We will focus the fund that was donated in his name on supporting undergraduates working on research topics which are at the heart of our program, such as the study of intercultural understanding, inequality, and social justice.

We look forward to celebrating the achievements of Social Studies over the last 50 years and to continuing our work exploring with our students the values that guide our research and teaching.

 

About Adam Horowitz

Adam Horowitz is Co-Editor of Mondoweiss.net.

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6 Responses

  1. marc b.
    September 22, 2010, 9:34 am

    Since this event was originally planned, Dr. Peretz posted statements on his blog which were the diametric opposite of what we in the Committee on Degrees in Social Studies stand for. But in his blog on September 17th, Dr. Peretz apologized. He has also agreed to come to Harvard at a later date and explain his true views to an undergraduate audience.

    Peretz regularly regurgitates his ‘true views’ onto the pages of his magazine. What’s to clarify?

    • Avi
      September 22, 2010, 2:07 pm

      Peretz regularly regurgitates his ‘true views’ onto the pages of his magazine. What’s to clarify?

      marc b.,

      We’re not supposed to ask such questions. We’re expected to play along as we pretend that Peretz’s comments can be chalked up to, “It was quoted out of context”.

      C’mon marc b., get with the program. Must you be so discerning and knowledgeable?

  2. Bumblebye
    September 22, 2010, 9:57 am

    “A group of people of this kind cannot harbor within it any form of racial, religious or other cutural prejudice.”!

    But despite a steady stream of rants from Peretz that can only be described as such – not only against Islam, Arabs or Palestinians in particular, but also American minorities – being brought to light, Harvard will turn its blindest eye.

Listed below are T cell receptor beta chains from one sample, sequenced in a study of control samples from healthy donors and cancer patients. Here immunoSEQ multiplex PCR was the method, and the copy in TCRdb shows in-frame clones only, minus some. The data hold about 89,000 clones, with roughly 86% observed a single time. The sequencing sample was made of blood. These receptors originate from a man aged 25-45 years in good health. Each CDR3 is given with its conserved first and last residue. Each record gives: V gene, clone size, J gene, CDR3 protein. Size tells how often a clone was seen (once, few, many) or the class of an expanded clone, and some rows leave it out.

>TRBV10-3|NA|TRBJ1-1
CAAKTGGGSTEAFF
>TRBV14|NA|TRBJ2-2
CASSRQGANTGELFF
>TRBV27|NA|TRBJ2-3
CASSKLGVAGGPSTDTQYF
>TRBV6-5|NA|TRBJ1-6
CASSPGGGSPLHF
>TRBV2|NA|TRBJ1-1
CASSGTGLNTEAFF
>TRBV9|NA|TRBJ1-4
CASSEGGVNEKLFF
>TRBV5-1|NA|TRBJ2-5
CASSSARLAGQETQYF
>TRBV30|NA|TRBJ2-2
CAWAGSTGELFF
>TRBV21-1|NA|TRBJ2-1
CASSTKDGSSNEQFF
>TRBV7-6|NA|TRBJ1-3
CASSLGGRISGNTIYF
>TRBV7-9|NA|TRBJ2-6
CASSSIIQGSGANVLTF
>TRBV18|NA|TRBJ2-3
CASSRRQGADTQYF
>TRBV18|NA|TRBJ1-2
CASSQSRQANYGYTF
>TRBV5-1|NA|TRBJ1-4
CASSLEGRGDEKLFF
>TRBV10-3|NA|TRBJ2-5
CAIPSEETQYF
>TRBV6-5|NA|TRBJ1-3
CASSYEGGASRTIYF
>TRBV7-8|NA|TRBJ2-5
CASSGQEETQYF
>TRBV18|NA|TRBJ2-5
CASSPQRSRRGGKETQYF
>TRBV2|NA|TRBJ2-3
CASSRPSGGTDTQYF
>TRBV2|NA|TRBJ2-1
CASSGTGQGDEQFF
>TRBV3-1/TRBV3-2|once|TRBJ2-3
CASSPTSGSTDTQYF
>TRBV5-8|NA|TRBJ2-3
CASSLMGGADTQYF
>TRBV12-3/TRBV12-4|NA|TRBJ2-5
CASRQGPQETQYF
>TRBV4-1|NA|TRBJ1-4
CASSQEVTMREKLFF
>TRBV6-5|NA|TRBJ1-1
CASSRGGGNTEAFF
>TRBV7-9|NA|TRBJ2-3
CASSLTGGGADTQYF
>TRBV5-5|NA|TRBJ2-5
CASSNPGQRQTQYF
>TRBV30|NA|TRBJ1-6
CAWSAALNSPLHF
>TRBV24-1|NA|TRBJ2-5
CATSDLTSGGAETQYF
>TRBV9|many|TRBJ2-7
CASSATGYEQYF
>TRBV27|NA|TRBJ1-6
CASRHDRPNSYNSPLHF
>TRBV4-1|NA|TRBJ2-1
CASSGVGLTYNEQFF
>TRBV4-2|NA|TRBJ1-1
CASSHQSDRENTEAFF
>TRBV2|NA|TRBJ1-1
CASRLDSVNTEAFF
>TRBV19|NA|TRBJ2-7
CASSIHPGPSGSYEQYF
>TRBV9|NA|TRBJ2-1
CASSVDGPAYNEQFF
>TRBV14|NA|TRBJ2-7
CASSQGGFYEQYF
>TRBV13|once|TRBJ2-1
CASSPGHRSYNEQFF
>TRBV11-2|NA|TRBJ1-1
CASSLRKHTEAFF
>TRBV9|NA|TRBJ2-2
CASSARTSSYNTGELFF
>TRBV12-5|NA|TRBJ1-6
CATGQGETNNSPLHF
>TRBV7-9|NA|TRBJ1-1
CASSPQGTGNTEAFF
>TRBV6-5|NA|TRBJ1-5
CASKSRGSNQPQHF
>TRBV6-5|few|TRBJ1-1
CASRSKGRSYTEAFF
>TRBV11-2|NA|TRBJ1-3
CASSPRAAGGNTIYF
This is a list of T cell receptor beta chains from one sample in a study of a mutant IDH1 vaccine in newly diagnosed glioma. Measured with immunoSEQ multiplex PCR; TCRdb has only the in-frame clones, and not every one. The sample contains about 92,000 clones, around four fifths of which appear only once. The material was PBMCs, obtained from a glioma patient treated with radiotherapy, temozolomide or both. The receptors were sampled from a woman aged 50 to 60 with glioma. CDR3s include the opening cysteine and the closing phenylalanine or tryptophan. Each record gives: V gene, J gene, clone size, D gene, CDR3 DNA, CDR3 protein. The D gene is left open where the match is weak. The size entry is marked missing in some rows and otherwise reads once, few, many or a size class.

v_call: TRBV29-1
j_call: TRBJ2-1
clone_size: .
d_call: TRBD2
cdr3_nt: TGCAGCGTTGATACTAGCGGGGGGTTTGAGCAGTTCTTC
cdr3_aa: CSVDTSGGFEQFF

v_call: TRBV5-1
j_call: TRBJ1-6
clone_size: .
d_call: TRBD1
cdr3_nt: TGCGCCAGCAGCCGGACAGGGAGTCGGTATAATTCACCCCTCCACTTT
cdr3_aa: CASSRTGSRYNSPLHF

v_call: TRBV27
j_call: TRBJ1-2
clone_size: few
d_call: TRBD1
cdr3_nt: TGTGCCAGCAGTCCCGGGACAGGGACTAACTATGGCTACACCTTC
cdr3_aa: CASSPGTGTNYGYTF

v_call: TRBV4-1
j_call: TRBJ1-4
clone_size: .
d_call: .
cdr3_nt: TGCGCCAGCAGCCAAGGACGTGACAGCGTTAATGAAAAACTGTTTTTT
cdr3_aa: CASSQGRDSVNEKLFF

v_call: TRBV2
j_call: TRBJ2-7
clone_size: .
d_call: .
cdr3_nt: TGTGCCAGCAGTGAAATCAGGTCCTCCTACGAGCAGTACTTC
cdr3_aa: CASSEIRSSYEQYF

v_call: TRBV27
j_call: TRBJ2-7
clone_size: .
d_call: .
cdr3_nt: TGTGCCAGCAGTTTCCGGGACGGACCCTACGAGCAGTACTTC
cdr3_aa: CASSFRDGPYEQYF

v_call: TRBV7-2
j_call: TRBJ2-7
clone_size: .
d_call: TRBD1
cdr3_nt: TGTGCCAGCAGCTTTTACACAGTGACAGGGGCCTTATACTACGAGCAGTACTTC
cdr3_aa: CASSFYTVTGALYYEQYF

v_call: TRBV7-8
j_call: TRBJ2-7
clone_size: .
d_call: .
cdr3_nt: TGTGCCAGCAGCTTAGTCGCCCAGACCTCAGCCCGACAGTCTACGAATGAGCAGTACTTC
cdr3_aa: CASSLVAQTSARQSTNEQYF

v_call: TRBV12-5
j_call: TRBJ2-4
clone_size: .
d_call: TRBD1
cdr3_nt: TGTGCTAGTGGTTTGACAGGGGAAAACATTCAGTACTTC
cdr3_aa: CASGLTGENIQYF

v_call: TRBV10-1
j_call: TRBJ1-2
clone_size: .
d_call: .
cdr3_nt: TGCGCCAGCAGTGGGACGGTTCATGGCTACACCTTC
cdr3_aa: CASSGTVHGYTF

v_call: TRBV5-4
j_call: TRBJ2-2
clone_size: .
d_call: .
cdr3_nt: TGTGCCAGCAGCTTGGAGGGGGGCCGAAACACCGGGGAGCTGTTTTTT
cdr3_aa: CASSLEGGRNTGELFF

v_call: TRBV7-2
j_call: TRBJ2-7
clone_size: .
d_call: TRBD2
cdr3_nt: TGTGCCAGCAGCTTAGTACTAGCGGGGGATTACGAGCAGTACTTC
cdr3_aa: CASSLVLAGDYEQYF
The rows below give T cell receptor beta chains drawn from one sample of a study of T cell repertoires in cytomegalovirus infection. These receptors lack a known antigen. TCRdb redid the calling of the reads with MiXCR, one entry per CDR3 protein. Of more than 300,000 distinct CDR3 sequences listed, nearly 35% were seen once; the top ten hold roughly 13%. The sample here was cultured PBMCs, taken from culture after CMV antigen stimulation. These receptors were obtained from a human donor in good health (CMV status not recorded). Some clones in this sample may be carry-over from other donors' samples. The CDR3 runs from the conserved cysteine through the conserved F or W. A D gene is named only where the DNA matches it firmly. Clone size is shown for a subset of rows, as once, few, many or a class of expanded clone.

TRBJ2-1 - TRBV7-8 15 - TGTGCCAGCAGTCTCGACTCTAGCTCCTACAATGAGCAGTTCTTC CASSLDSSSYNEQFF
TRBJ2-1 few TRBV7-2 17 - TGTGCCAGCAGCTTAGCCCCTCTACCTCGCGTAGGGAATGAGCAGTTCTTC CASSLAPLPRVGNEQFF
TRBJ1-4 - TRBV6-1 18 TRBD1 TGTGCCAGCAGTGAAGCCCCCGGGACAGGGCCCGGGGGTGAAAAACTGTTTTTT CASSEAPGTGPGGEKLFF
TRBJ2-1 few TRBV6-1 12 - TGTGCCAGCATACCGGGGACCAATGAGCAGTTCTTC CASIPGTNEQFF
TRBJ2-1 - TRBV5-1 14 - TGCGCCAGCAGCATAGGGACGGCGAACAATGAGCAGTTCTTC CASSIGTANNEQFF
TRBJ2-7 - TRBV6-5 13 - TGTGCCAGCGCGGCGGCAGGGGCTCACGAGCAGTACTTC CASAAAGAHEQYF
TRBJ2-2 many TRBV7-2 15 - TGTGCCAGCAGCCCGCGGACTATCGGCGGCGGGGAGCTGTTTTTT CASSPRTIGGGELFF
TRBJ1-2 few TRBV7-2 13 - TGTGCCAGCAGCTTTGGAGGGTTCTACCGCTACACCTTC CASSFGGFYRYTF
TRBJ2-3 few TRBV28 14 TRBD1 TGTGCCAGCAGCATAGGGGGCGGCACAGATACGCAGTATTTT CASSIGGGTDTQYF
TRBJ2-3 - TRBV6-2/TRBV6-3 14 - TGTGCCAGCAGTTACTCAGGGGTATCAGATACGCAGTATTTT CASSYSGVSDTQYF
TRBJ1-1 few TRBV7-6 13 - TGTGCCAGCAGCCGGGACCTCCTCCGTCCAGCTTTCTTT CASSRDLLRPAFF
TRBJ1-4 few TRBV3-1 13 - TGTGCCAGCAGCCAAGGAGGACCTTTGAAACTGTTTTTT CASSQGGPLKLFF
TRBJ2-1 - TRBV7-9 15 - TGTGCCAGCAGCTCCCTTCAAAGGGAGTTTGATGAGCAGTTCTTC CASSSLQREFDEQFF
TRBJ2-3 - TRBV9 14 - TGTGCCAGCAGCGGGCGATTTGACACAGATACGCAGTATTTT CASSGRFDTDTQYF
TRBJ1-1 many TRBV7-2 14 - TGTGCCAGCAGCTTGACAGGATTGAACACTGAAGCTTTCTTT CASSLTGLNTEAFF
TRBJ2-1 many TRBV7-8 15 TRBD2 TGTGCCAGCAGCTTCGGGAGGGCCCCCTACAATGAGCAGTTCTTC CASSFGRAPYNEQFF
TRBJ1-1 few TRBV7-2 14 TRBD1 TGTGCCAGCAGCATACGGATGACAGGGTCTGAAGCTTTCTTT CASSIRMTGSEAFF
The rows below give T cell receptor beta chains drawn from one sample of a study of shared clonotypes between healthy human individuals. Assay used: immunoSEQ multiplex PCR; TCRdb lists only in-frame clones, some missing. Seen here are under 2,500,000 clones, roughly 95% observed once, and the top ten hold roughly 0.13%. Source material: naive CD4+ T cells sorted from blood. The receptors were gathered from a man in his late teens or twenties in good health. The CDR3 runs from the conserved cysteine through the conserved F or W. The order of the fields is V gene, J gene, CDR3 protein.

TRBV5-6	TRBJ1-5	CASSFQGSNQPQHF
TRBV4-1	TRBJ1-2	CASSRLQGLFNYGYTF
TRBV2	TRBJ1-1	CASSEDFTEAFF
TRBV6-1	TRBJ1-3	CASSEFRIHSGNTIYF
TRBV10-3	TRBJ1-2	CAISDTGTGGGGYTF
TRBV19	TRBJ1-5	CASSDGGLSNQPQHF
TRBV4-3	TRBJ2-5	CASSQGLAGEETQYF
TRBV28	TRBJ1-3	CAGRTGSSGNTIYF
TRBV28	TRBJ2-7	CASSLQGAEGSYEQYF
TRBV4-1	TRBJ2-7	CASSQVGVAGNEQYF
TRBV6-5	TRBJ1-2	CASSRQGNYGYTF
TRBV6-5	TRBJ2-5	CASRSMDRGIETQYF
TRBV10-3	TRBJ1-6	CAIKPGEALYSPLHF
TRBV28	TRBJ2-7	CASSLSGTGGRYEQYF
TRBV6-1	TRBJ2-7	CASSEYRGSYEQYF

• Avi
      September 22, 2010, 2:09 pm

      Harvard, it would seem, sees the world in shades of green.

  3. Shafiq
    September 22, 2010, 4:16 pm

    One of the Economist’s blogs tackled the issue full on today and mentioned how acceptable anti-Arab / anti-Muslim bigotry had become in mainstream western society. He also mentioned how Peretz’ diatribes against Arabs became diatribes against Muslims after 9/11

    link to economist.com

  4. DICKERSON3870
    September 22, 2010, 5:29 pm

    RE: “Contrary to reports, Peretz will address Harvard social studies gathering”
    FROM JIM SLEEPER, TPM, 09/22/10:

    (excerpt)…Even those opposed to Harvard’s decision today to accept the fund named for Peretz have erred, I think, in limiting their objections to his “bigotry.”
    Peretz’s supporters, some of them his former students, seem determined not to notice what he has become in recent years. And Harvard seems determined not to notice what his battening himself onto a college he literally worships actually portends for its soul.
    What’s really appalling — but what no one seems to want to face — is the rise of people like this who, whatever their past ideals and pretensions, haven’t kept faith with liberal education (let alone scholarship) yet are buying themselves more presence and prestige on campuses. That is skewing undergraduate education in ways few understand. Peretz isn’t the worst villain, but he is a vivid example of what’s wrong…

    ENTIRE ARTICLE – link to tpmcafe.talkingpointsmemo.com